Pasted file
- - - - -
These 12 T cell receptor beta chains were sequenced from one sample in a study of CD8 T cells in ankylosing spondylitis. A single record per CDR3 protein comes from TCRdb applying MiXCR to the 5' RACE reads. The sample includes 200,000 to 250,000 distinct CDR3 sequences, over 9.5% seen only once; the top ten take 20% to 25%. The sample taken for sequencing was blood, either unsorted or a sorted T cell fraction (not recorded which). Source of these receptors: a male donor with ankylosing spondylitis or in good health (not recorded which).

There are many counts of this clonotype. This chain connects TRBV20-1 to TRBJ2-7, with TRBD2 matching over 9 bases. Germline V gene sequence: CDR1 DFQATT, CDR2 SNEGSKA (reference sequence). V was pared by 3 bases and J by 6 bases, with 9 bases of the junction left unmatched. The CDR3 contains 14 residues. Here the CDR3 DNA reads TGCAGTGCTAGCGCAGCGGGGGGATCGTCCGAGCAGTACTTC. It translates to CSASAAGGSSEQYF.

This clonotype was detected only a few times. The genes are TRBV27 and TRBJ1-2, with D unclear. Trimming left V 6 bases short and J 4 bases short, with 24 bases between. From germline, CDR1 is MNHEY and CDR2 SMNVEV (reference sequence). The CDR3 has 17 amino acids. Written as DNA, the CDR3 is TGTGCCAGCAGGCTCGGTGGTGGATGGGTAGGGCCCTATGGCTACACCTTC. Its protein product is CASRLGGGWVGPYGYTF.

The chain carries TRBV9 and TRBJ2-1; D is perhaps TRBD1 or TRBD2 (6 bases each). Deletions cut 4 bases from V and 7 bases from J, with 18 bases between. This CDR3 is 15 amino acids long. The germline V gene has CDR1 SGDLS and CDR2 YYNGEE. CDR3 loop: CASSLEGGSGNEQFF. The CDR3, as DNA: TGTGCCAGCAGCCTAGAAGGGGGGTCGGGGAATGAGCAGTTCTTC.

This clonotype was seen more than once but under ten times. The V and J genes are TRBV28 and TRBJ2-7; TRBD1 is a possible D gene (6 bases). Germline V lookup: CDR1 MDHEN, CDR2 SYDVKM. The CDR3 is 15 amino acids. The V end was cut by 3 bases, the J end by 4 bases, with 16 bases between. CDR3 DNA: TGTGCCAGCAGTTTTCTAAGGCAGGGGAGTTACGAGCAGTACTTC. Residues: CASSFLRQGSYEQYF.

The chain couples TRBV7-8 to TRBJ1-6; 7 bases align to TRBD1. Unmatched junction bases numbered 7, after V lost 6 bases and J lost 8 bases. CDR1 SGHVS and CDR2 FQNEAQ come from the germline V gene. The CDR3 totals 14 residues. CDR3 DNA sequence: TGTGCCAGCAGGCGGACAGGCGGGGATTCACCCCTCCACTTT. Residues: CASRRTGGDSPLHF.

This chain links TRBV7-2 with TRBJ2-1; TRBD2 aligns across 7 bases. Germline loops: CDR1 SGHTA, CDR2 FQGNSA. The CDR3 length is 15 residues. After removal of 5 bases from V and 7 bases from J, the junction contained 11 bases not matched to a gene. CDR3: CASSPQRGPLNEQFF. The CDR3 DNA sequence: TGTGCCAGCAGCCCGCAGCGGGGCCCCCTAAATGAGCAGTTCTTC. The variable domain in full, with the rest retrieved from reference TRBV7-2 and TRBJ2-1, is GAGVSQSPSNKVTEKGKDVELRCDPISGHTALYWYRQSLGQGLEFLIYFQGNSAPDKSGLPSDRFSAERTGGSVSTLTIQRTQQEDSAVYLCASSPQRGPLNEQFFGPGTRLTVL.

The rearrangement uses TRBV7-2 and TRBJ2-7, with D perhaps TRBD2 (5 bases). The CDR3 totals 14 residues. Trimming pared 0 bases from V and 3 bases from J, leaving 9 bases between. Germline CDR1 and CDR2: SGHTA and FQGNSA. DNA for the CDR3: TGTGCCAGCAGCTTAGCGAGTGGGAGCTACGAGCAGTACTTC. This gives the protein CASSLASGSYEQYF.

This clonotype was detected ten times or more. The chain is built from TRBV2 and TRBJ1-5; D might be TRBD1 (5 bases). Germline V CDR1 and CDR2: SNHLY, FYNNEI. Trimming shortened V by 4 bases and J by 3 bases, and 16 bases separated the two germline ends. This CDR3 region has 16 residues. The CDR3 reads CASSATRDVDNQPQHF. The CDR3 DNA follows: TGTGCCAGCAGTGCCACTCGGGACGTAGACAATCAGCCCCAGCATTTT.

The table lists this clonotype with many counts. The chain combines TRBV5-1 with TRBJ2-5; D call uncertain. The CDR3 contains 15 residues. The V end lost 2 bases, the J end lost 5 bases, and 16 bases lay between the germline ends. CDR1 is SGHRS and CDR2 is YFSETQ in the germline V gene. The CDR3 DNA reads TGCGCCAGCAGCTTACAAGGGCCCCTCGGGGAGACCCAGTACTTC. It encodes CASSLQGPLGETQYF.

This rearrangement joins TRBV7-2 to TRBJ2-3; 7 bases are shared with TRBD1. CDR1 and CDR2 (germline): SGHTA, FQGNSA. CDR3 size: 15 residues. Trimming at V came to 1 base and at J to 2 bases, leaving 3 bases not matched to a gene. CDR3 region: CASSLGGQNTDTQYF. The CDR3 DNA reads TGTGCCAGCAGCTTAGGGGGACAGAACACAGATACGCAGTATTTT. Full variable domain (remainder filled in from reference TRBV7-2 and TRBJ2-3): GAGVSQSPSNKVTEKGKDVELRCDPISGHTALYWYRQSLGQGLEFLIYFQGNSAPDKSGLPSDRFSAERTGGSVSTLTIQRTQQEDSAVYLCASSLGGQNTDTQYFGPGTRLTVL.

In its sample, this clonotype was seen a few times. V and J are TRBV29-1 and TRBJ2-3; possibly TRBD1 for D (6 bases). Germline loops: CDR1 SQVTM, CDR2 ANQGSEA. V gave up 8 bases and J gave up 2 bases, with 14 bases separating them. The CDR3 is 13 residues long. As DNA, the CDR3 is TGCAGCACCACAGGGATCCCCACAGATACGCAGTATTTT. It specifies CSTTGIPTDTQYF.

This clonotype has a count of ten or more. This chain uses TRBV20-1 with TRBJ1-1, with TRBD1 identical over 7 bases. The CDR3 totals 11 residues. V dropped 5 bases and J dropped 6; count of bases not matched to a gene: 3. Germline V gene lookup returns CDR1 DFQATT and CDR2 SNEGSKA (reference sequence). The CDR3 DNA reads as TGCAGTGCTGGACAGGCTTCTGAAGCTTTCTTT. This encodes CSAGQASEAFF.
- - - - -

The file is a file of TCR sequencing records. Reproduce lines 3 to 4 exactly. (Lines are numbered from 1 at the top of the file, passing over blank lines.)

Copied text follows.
This clonotype was detected only a few times. The genes are TRBV27 and TRBJ1-2, with D unclear. Trimming left V 6 bases short and J 4 bases short, with 24 bases between. From germline, CDR1 is MNHEY and CDR2 SMNVEV (reference sequence). The CDR3 has 17 amino acids. Written as DNA, the CDR3 is TGTGCCAGCAGGCTCGGTGGTGGATGGGTAGGGCCCTATGGCTACACCTTC. Its protein product is CASRLGGGWVGPYGYTF.

The chain carries TRBV9 and TRBJ2-1; D is perhaps TRBD1 or TRBD2 (6 bases each). Deletions cut 4 bases from V and 7 bases from J, with 18 bases between. This CDR3 is 15 amino acids long. The germline V gene has CDR1 SGDLS and CDR2 YYNGEE. CDR3 loop: CASSLEGGSGNEQFF. The CDR3, as DNA: TGTGCCAGCAGCCTAGAAGGGGGGTCGGGGAATGAGCAGTTCTTC.